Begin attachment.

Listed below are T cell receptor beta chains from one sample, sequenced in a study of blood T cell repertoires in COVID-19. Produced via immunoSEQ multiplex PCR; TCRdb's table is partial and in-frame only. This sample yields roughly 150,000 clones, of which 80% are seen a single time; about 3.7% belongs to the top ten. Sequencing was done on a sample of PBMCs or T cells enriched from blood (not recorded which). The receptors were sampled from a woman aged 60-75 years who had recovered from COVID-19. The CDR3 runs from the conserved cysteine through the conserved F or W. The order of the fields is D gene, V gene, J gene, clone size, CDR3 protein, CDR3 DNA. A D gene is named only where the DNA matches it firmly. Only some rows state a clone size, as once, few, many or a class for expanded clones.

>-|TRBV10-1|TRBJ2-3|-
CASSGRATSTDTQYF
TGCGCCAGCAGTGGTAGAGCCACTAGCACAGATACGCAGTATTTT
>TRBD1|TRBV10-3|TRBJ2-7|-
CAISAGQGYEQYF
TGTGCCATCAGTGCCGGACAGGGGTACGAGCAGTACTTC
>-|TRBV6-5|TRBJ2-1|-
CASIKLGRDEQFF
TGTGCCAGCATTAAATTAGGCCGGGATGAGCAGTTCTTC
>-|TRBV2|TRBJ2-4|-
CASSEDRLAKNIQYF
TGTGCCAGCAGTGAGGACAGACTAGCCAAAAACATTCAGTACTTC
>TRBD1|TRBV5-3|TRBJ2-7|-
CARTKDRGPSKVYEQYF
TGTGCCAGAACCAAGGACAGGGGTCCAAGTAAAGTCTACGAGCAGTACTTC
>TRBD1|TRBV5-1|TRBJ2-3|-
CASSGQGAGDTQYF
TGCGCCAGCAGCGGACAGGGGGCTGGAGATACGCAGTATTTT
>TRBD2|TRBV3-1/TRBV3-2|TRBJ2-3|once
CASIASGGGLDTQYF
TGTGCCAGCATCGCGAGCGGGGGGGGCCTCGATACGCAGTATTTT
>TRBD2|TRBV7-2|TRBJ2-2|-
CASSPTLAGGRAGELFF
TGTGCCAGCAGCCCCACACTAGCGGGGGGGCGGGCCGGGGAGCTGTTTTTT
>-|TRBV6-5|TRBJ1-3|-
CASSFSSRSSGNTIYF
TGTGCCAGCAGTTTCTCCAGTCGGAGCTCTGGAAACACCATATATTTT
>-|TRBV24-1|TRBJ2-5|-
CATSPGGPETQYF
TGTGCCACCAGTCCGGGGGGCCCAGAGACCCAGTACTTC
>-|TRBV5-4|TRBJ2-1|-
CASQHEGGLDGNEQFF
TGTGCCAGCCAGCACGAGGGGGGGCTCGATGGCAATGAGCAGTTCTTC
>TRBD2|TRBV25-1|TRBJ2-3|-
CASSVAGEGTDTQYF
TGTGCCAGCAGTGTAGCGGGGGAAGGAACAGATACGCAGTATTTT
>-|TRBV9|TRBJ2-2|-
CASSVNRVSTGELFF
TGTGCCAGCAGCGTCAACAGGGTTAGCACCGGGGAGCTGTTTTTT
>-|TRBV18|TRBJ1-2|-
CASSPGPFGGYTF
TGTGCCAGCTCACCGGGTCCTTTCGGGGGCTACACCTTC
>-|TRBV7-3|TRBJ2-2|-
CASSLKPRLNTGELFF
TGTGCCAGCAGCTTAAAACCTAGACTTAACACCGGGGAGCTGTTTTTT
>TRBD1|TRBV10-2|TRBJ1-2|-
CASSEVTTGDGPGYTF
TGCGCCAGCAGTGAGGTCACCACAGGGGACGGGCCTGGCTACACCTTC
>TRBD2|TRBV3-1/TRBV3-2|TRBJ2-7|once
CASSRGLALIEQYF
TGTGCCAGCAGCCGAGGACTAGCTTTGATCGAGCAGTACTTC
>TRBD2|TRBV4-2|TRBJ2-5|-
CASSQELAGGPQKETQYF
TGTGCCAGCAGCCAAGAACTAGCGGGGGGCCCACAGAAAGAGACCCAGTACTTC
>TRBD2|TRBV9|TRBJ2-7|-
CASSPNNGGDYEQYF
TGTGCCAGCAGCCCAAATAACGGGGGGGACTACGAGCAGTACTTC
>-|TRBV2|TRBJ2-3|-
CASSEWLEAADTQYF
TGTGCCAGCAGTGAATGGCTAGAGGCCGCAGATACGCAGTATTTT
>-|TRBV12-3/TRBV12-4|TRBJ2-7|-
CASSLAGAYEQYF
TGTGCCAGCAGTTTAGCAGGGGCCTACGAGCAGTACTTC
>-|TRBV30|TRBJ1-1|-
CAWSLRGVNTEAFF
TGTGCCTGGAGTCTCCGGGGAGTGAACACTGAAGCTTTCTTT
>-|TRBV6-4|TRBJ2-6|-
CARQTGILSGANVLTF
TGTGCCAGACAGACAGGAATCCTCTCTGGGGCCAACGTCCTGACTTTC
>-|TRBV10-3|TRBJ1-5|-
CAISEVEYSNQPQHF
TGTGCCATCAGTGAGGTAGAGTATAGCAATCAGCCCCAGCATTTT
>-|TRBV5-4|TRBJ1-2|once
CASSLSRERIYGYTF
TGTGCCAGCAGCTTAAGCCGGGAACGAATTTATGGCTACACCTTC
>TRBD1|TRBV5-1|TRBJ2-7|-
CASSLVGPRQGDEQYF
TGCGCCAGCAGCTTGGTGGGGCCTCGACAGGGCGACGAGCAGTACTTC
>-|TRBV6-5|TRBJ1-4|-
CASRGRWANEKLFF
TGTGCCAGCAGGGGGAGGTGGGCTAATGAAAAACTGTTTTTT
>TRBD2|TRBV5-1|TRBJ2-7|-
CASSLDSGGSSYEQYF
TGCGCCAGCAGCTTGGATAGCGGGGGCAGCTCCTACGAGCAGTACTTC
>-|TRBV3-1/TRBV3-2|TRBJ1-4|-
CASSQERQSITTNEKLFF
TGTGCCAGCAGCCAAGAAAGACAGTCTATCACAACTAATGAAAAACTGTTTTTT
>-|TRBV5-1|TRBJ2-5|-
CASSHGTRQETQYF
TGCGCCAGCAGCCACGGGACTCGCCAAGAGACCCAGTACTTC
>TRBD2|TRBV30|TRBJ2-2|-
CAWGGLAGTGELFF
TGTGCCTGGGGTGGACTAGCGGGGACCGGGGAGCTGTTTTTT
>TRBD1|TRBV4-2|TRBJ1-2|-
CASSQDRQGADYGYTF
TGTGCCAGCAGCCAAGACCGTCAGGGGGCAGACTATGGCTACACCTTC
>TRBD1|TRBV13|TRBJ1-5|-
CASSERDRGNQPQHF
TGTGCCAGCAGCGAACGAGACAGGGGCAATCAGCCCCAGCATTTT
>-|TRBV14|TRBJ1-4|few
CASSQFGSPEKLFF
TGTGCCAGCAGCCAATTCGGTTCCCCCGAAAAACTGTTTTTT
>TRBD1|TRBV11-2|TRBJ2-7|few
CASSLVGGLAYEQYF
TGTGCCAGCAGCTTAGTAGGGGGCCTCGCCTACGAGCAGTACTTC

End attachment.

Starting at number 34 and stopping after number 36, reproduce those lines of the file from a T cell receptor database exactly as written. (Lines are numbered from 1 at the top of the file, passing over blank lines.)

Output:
TGTGCCAGCCAGCACGAGGGGGGGCTCGATGGCAATGAGCAGTTCTTC
>TRBD2|TRBV25-1|TRBJ2-3|-
CASSVAGEGTDTQYF